PH, Bank of China ink panda bond deal


The government’s plans for a maiden panda bond offering have move forward following the signing of an underwriting deal with the Bank of China.

In a statement on Friday, the Finance department said the agreement, which spells out the terms and conditions of the $200-million offering, had been signed in Malacanang by Finance Secretary Carlos Dominguez 3rd and Bank of China Chairman Chen Siqing.

“As lead underwriter, the Bank of China has committed to form an underwriting team that will purchase the Panda bonds that the Philippine government will issue, and then resell it to the Chinese market for a profit,” the department said.

Bank of China will also serve as bookrunner of the panda bond issue.

“We thank the Bank of China (BOC) for taking the lead in helping us gain a foothold in the panda bond market.

We are very happy that the BOC has come to our assistance,” Dominguez was quoted as having said during the signing ceremonies on Wednesday.

“We also welcome the Bank’s efforts in bringing the Philippines’ growth narrative to the Chinese investors as
demonstrated in the last Philippine Economic Briefing in Shanghai, and look forward to a strengthened partnership,” he added.

Dominguez has said that the issuance of the panda bonds—yuan-denominated bonds sold in China by a non-Chinese issuer—would depend on market conditions, possible business risks and the trend in dollar interest rates.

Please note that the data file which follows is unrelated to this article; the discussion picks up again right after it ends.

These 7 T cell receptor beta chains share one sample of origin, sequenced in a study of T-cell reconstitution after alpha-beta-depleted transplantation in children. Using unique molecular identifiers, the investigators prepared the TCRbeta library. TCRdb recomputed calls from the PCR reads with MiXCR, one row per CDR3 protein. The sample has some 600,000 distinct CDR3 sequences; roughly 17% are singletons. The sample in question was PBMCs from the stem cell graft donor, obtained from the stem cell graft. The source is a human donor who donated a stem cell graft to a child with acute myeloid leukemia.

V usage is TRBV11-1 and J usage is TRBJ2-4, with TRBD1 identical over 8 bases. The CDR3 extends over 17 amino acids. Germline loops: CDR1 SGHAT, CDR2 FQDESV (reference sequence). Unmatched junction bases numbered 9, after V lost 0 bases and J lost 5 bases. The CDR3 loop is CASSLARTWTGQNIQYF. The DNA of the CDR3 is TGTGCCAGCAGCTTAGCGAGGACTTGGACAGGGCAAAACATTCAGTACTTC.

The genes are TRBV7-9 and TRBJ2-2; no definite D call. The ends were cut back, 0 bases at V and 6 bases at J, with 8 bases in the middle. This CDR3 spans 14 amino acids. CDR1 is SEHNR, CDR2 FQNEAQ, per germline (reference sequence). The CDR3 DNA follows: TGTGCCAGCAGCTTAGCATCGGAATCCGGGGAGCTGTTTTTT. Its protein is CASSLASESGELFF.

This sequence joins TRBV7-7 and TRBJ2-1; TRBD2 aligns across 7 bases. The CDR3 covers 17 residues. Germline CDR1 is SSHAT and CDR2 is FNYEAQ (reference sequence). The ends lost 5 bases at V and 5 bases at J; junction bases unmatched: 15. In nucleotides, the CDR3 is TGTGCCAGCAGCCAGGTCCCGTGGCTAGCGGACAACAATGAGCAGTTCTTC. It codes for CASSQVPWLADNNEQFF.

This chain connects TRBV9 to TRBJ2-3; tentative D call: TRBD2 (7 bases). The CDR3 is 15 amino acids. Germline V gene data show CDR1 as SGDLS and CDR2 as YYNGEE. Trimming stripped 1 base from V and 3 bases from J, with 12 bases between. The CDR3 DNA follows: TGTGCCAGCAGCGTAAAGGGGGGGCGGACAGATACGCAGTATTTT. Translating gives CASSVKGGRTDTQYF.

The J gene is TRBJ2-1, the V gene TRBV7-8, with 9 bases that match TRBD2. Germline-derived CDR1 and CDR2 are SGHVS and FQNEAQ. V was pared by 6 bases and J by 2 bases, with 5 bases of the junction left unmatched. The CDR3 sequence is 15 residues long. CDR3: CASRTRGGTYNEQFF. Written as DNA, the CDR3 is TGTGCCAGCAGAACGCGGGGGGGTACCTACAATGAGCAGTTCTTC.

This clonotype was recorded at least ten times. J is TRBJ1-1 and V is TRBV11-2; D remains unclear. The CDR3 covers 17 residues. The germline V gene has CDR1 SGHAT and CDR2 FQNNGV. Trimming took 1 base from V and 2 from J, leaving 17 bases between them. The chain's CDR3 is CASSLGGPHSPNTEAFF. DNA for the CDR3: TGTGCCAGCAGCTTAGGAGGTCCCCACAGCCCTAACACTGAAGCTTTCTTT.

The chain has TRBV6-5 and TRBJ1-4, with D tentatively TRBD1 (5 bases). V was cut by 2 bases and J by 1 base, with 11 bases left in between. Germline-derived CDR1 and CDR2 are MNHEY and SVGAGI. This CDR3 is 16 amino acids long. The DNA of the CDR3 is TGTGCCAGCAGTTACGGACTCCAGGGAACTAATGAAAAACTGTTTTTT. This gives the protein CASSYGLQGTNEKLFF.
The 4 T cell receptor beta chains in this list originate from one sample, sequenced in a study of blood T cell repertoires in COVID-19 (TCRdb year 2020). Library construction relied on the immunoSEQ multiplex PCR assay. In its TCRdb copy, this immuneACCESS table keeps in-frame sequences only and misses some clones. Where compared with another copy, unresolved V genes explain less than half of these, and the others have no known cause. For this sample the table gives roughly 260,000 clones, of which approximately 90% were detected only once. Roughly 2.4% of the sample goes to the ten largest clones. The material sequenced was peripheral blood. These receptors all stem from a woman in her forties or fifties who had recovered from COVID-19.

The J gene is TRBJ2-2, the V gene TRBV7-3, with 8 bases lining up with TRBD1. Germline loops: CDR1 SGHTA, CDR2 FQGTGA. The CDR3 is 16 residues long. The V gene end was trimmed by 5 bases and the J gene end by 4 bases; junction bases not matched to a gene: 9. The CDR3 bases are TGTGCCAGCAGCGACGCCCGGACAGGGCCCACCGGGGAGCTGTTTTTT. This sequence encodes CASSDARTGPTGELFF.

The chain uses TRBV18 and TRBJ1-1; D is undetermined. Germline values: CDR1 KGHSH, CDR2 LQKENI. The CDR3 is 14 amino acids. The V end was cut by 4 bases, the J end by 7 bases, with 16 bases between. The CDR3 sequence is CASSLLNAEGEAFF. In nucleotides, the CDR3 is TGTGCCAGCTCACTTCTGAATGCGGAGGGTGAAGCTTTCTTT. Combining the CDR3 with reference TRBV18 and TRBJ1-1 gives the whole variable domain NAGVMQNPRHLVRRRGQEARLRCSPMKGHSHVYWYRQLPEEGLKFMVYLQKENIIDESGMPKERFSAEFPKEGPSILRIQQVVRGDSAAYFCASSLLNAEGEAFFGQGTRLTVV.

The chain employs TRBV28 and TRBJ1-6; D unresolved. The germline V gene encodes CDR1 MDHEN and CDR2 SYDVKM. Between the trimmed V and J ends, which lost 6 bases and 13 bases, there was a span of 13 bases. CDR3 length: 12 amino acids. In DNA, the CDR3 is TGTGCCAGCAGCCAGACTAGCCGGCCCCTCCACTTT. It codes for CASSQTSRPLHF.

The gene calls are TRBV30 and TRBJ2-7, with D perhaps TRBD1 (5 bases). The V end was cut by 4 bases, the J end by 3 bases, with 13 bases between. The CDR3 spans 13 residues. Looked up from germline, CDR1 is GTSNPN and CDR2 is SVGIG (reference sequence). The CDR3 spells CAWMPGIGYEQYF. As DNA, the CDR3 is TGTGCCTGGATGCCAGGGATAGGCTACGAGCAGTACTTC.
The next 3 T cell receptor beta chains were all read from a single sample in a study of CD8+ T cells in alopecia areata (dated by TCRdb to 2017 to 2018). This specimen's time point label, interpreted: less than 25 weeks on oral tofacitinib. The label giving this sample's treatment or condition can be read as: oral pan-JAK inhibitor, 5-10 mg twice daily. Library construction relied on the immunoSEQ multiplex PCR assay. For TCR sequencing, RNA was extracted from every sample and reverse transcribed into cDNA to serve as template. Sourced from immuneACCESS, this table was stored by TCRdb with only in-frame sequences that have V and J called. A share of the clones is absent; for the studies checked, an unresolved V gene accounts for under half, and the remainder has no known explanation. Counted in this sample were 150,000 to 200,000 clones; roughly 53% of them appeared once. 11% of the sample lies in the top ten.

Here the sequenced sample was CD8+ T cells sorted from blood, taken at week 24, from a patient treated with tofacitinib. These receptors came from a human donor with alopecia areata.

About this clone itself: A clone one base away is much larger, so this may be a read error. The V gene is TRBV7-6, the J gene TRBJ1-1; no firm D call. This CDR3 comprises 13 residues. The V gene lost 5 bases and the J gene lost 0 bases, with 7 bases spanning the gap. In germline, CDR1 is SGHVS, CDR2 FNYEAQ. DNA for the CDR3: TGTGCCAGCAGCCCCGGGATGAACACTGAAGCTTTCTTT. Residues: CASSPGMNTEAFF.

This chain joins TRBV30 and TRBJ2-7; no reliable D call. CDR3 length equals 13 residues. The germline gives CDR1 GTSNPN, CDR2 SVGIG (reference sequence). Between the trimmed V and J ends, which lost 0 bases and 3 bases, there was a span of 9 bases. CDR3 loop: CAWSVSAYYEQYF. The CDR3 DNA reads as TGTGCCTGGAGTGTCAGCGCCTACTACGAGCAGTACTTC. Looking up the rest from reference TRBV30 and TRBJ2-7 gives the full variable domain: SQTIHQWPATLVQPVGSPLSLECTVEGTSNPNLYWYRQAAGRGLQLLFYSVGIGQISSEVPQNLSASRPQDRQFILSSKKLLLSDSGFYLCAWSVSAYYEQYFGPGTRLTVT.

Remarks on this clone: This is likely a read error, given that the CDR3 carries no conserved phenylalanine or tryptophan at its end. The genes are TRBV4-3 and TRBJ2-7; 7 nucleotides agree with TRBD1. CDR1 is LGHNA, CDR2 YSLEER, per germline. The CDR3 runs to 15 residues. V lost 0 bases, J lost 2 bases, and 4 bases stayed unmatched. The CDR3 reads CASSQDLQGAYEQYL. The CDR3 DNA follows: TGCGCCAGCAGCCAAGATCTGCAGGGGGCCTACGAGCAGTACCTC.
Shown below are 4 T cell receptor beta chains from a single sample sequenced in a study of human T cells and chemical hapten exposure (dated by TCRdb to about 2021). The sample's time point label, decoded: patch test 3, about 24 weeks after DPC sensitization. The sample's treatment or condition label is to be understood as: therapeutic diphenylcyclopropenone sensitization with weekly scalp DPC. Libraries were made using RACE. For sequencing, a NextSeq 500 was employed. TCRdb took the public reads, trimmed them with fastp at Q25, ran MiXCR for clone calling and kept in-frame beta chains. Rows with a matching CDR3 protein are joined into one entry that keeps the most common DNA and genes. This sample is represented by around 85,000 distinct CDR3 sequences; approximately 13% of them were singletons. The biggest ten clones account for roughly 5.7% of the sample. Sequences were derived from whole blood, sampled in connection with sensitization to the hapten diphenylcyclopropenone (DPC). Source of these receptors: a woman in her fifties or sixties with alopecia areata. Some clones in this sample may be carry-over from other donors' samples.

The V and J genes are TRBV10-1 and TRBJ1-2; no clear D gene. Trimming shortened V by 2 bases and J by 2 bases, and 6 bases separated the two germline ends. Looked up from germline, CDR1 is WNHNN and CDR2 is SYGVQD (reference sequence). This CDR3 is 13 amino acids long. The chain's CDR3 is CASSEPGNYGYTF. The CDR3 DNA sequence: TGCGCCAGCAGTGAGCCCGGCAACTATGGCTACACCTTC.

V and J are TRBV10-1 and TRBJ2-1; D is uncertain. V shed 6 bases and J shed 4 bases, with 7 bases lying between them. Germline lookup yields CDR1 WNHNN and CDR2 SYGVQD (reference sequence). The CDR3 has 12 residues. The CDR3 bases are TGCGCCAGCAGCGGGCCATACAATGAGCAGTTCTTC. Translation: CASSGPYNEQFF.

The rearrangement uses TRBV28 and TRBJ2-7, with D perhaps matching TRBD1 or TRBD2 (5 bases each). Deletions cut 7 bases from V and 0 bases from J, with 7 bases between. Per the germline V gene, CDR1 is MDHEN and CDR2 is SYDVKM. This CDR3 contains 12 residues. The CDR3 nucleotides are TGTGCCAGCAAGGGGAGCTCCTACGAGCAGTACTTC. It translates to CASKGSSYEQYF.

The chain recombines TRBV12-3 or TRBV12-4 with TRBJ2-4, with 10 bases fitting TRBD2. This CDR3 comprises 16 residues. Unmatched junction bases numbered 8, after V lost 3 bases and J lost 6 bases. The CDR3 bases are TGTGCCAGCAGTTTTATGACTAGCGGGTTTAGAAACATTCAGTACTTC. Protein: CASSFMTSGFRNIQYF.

National Treasurer Rosalia de Leon has also said that the offering would diversify the government’s funding sources and provide benchmarks for other Philippine issuers.

“The bond issue will also complement the financial support from China for the implementation of critical infrastructure projects,” she added.

The signing of the underwriting agreement was witnessed by President Rodrigo Duterte and Chinese Premier Li Keqiang, who was in Manila for the just-concluded Association of Southeast Asian Nations summit.

The Finance department said Dominguez also inked a financing cooperation agreement with Liu Liange, president of the Export-Import Bank of China, covering 85 percent of the costs of the Kaliwa Dam-New Centennial Water Source and Chico River Pump Irrigation projects.

The Finance chief also signed a memorandum of understanding with Fu Ziying, China’s vice commerce minister and international trade representative, to “jointly identify and study” key infrastructure projects for possible Chinese funding.

Rounding off the deals signed that day was a grant agreement for approximately $23 million_to be used for the rehabiliation of Marawi—that was also signed by both Fu and Dominguez.


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